Saturday, July 30, 2011

Inflection Point

Big Bull in Late Velvet, Boxley Valley 7/30/11 6:30AM
To put it mildly, this late spring and summer have been "biblical" weather.  Super heavy rain gave way to our current extreme heat and drought, now about 2 months old. For any nature photographer these challenges contain within them unusual opportunities. At the same time, the first stage of the annual elk rut is upon us.

Big bull elk are now entering about the last two weeks of their velvet period. I took some pictures of some nice bulls this morning in velvet. Little anter growth remains, it is now pretty easy to pick out the contenders in this year's elk rut.

This is the general 2011 elk rut timetable:

  • Mid August to mid September big bulls scrape velvet
  • Early rut begins in the third week in September (bugling begins)
  • First bull fights for domination 3rd week in September to first week in October
  • Elk rut continues until November through multiple estrous cycles
  • Some very late breeding in December, but generally the rut is over
The steps above are a yearly pattern that has held over many years. There will always be animals that start early or late and extend either side of this calendar. These outlying behaviors are natures hedge against calamities. If the worst happens, some animals will breed, and the species will abide.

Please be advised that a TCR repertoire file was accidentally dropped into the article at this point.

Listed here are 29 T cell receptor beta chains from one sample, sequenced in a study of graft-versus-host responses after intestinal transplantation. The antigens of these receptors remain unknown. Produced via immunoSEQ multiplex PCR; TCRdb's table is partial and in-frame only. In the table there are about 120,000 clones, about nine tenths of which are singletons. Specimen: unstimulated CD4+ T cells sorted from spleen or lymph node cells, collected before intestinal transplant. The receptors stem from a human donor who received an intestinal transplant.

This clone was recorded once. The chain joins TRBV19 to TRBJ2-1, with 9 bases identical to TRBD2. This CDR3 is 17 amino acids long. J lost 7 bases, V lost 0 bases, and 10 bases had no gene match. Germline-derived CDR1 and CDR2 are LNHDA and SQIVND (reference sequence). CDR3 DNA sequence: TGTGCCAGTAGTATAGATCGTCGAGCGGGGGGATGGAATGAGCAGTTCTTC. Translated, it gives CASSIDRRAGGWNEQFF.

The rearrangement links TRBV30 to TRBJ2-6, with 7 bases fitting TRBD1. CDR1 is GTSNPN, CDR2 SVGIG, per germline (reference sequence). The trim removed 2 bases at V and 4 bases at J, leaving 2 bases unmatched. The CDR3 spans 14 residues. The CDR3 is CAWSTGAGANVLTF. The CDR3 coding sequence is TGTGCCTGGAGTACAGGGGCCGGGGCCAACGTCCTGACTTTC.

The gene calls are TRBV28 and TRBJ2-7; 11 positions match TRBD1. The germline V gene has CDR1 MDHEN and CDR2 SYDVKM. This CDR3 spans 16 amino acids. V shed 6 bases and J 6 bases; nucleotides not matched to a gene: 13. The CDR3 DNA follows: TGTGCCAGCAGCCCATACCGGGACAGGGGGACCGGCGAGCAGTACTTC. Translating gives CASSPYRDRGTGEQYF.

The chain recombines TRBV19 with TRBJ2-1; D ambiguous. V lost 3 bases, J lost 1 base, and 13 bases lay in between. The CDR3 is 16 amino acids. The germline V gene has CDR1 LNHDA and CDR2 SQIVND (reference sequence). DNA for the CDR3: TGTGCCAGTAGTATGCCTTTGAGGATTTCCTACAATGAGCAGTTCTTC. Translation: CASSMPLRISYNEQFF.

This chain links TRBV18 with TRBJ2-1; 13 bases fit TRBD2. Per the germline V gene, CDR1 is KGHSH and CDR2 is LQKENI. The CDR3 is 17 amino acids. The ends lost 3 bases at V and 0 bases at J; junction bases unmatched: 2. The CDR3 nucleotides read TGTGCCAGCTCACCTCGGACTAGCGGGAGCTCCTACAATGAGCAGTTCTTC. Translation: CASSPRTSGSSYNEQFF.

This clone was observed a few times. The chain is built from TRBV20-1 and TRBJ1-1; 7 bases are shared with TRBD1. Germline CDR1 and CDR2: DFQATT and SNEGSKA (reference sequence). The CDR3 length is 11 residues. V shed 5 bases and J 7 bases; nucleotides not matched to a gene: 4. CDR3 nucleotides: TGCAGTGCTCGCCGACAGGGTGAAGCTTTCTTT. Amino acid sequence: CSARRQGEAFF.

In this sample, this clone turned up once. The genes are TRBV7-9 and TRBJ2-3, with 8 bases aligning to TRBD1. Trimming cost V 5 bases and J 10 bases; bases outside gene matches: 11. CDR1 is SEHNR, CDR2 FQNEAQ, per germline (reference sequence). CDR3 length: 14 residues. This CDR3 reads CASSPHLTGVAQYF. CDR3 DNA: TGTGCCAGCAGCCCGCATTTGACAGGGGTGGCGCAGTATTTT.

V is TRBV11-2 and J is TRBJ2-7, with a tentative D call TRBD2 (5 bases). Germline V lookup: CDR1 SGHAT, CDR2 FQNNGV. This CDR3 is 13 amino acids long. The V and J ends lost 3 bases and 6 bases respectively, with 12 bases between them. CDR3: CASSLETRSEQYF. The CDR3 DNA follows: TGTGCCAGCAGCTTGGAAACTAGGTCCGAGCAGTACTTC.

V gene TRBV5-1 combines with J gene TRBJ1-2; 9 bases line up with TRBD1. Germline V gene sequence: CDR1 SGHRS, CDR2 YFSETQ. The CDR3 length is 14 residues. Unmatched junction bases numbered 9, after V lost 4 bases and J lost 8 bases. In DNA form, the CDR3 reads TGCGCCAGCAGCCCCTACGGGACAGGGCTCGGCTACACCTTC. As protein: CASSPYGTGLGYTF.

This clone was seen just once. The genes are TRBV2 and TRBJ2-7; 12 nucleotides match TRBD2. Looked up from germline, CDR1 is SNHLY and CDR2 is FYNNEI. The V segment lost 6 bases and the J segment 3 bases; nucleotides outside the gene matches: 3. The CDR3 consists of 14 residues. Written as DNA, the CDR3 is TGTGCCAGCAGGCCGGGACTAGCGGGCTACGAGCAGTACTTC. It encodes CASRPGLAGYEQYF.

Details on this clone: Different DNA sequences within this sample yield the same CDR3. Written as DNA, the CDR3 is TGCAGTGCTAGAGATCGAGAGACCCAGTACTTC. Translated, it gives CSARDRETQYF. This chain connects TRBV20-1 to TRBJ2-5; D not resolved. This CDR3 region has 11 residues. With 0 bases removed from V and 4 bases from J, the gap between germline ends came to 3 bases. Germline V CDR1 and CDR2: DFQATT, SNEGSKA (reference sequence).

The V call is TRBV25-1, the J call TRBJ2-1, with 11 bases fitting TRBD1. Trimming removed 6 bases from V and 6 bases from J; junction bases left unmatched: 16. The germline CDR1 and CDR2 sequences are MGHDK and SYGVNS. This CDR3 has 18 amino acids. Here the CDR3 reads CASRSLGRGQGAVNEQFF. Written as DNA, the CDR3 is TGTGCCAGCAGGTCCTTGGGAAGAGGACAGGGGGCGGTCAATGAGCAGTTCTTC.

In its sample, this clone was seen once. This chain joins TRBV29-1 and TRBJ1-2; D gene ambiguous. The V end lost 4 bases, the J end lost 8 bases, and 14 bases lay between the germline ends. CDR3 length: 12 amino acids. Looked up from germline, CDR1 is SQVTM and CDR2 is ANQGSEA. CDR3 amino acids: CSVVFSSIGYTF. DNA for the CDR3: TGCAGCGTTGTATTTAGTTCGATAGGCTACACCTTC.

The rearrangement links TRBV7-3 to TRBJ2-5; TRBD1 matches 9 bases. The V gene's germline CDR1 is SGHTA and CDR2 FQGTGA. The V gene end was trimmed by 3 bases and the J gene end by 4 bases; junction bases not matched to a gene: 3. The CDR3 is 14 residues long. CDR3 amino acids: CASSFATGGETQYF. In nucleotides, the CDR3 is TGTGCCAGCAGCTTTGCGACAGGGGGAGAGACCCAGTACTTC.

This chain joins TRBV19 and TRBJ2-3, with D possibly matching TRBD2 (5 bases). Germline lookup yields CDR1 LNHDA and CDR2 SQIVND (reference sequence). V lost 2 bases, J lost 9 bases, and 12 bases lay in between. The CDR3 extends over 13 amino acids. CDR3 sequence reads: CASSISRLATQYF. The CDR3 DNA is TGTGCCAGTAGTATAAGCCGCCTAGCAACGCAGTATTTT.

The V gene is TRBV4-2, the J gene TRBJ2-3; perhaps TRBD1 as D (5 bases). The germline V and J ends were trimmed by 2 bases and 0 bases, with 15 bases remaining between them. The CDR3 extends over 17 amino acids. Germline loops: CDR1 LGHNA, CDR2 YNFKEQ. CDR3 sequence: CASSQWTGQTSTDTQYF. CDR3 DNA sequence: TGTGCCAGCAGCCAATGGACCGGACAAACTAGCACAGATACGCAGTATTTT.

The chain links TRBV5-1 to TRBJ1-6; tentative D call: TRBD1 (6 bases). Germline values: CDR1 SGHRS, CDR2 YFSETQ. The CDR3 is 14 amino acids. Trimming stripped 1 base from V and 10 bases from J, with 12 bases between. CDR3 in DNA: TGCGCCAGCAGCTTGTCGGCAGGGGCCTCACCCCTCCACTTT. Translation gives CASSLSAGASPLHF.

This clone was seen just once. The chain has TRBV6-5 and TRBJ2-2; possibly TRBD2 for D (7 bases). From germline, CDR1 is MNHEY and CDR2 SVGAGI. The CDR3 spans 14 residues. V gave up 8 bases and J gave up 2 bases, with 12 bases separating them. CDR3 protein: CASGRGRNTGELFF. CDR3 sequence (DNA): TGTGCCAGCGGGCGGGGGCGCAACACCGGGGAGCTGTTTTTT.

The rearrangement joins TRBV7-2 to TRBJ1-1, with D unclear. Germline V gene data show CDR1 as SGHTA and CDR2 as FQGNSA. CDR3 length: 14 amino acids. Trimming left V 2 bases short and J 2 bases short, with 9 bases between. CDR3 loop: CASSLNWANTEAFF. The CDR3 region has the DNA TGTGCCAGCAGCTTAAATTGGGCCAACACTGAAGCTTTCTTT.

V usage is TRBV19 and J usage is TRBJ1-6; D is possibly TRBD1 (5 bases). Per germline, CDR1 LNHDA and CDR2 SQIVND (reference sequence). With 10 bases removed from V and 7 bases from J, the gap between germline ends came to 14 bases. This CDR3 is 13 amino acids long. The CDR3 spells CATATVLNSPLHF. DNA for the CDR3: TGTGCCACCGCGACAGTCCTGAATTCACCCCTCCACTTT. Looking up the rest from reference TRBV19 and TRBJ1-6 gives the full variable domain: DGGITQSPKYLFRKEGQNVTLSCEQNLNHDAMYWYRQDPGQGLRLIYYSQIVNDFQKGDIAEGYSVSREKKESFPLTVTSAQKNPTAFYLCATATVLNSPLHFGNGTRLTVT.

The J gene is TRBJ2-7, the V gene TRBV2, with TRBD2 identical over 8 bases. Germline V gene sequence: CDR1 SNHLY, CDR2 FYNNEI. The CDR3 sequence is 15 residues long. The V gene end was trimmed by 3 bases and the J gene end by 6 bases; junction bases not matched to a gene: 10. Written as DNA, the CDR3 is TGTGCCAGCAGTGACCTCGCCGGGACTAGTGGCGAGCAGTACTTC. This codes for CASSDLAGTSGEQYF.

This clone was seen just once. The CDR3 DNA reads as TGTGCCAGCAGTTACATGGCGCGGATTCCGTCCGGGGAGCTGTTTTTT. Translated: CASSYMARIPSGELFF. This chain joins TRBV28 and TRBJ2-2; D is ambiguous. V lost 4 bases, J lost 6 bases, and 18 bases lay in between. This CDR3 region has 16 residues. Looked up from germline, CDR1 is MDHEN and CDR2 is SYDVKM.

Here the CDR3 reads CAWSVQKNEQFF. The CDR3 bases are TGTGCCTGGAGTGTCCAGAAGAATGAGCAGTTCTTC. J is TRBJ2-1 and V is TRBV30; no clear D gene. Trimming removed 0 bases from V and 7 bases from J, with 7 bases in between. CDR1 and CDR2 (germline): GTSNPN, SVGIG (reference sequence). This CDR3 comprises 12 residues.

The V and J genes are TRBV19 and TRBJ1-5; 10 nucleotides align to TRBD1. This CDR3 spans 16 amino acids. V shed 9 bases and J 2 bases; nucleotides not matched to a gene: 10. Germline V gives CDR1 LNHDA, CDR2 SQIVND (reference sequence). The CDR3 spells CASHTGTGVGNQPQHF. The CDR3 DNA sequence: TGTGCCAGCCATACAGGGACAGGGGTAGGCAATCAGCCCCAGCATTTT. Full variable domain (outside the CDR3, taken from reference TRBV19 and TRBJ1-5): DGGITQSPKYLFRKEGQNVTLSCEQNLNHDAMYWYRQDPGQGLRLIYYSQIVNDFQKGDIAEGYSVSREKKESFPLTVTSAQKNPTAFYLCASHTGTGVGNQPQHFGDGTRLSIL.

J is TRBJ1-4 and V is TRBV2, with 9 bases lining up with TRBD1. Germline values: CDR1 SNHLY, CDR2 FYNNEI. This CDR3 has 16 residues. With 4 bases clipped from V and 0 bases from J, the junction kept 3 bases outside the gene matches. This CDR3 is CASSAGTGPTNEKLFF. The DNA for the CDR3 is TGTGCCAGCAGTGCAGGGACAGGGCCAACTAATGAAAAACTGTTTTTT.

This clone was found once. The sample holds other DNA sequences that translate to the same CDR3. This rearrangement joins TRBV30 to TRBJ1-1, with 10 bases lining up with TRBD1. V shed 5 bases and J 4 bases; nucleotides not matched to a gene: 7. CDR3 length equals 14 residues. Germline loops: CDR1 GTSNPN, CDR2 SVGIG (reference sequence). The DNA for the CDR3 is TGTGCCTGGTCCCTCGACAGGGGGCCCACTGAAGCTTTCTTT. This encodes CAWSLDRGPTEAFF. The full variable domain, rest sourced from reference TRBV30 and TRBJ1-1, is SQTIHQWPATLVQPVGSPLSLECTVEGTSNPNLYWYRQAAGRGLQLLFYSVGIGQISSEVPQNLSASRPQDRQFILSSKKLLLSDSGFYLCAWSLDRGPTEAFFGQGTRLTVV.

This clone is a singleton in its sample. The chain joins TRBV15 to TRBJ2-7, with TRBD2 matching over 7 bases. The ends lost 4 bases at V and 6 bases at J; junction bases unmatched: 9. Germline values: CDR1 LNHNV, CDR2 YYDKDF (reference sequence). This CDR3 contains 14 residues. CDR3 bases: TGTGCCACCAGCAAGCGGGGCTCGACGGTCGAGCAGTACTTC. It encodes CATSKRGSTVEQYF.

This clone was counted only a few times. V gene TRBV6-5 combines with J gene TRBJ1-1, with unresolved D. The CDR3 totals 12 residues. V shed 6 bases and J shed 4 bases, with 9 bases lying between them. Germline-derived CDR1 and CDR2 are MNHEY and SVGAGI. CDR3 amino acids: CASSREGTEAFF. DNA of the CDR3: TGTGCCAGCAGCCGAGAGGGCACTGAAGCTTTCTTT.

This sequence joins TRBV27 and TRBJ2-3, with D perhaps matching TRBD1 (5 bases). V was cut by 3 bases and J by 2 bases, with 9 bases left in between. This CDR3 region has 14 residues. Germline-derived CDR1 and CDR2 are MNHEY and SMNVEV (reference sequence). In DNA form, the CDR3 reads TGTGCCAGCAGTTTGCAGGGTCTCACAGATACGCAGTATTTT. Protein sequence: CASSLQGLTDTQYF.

Visitors to Boxley Valley will usually see big bulls at the ends of the day, but I believe the very early morning is most reliable. As long as we are in this extreme heat, the elk are heading for cover as early as 7AM. This morning it was 6:45. In this heat, the elk generally become more nocturnal.

Most elk calves are now 2 months old, but there is always a crop that are born from the second and third estrous. A couple years back we saw a newborn around the first of August, pretty clearly a third estrous calf. Recently there has been a large cow and calf elk herd down by the south trailhead to the Upper Buffalo River Wilderness. Remember that a cow elk with a calf is maybe the most dangerous elk there is. She will attack you and stomp you. This seems to have to happen every few years for tourists to remember. 

I will be writing a lot during the rut, complete with pictures.